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Regional variation in diet and crop choices: a comparison of Roman Italy and the Near East

Feito, J. N. (2021) Regional variation in diet and crop choices: a comparison of Roman Italy and the Near East. PhD thesis, University of Reading

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To link to this item DOI: 10.48683/1926.00108243


This thesis examines plant production and consumption in Roman period Italy and the Near East by means of archaeobotanical meta-analysis. The aim of this study is to shed light on the effects that the Roman Empire had on foodways in these two regions, which have received less attention in terms of large-scale archaeobotanical studies. Such an endeavour necessarily entails the reconstruction of dietary patterns, cultivation practices, and aspects of the agricultural economy more broadly. In comparing two very distinct regions, the disparate ways that socio-cultural, environmental, and political-economic setting impacted crop choices and dietary patterns may be better understood. In order to achieve this, published archaeobotanical data have been collated along with primary evidence examined by the author, from the sites of Jerash in modern-day Jordan, and Hippos-Sussita in Israel. The dataset is comprised of both presence/absence and fully quantified data, resulting in a two-tiered approach to data analysis, which utilises both frequencies and abundance. The distribution of remains are analysed by site type, chronological period, as well as region, and the results are integrated with ancient literary sources. The results include evidence of agricultural expansion and intensification in the Roman period in both regions, though the diversity characterising agricultural regimes, which would have incorporated an array of intensive and extensive techniques, is emphasised. The distribution of cash crops such as olive and grape suggests that while viticulture was universally important throughout the study period, olive oil production shows regional fluctuations and may have been affected by comparative advantage. Other findings include a rise in dietary diversity in the Roman Imperial period in both regions, particularly with regards to fruit remains, speaking to the increased prevalence of horticulture throughout the Roman world. Plant consumption, in general, appears to have been at once regionally distinctive as well as subject to interregional trends. It is also possible to detect regional variations in fuel economies, with alternative fuel sources being comparatively more important in the East than in Italy. The evidence also suggests shifts in fuel use over the course of the study period, with agricultural by-products rising in prominence in the Near East. The results from the Late Roman period show considerable variation between the two regions, and have implications concerning the impact of socio-economic and climatic instability on the resilience of agricultural systems.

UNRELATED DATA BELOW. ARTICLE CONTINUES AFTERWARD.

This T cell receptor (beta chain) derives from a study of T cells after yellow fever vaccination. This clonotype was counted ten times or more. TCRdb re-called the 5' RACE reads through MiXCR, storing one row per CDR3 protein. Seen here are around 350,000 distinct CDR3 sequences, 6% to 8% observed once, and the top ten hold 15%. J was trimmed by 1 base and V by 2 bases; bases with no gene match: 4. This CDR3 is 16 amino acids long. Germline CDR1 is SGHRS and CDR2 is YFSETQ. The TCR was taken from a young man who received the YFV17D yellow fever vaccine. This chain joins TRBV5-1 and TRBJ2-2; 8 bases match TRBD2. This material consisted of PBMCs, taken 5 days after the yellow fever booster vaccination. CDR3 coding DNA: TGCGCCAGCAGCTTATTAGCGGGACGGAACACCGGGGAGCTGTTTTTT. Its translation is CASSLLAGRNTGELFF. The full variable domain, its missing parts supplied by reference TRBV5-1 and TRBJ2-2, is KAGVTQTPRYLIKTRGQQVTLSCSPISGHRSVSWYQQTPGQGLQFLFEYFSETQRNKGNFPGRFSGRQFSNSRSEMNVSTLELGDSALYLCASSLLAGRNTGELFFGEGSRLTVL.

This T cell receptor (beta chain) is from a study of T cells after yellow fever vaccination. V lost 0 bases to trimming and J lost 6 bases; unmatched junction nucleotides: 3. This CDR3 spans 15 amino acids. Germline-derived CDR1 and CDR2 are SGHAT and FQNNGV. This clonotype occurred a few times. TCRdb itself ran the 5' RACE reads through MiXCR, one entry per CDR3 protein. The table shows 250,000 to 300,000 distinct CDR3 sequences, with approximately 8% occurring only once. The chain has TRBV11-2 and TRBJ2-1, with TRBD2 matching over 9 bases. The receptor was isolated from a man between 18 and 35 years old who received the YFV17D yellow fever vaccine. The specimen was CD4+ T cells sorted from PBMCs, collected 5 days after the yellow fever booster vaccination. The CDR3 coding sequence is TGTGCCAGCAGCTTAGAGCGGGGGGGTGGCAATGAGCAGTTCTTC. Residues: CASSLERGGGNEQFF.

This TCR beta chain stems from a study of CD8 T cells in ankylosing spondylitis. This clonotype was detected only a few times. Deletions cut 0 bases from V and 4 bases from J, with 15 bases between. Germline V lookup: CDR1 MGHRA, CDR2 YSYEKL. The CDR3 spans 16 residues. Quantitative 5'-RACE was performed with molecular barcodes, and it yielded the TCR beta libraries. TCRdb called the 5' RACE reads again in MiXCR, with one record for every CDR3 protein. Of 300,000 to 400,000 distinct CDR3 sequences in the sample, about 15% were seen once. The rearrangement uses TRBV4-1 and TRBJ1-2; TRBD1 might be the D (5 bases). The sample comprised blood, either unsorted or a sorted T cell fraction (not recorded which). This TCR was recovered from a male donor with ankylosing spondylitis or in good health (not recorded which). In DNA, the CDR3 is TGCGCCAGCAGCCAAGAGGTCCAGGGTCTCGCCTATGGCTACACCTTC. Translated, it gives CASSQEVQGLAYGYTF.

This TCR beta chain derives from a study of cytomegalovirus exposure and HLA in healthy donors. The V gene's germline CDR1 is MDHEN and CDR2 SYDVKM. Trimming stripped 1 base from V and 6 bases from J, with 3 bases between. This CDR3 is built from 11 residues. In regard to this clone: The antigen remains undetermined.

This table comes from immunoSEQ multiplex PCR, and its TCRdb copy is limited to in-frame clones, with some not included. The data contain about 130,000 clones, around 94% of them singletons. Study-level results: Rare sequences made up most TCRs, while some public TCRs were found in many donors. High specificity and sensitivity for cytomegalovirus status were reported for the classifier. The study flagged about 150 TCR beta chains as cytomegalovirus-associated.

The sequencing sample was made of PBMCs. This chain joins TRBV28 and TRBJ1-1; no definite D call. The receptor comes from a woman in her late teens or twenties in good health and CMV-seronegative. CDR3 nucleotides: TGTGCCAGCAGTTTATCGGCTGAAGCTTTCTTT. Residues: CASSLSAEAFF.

Item Type:Thesis (PhD)
Thesis Supervisor:Marzano, A., Mueldner, G. and Lodwick, L.
Thesis/Report Department:Department of Classics
Identification Number/DOI:
Divisions:Arts, Humanities and Social Science > School of Humanities > Classics
ID Code:108243

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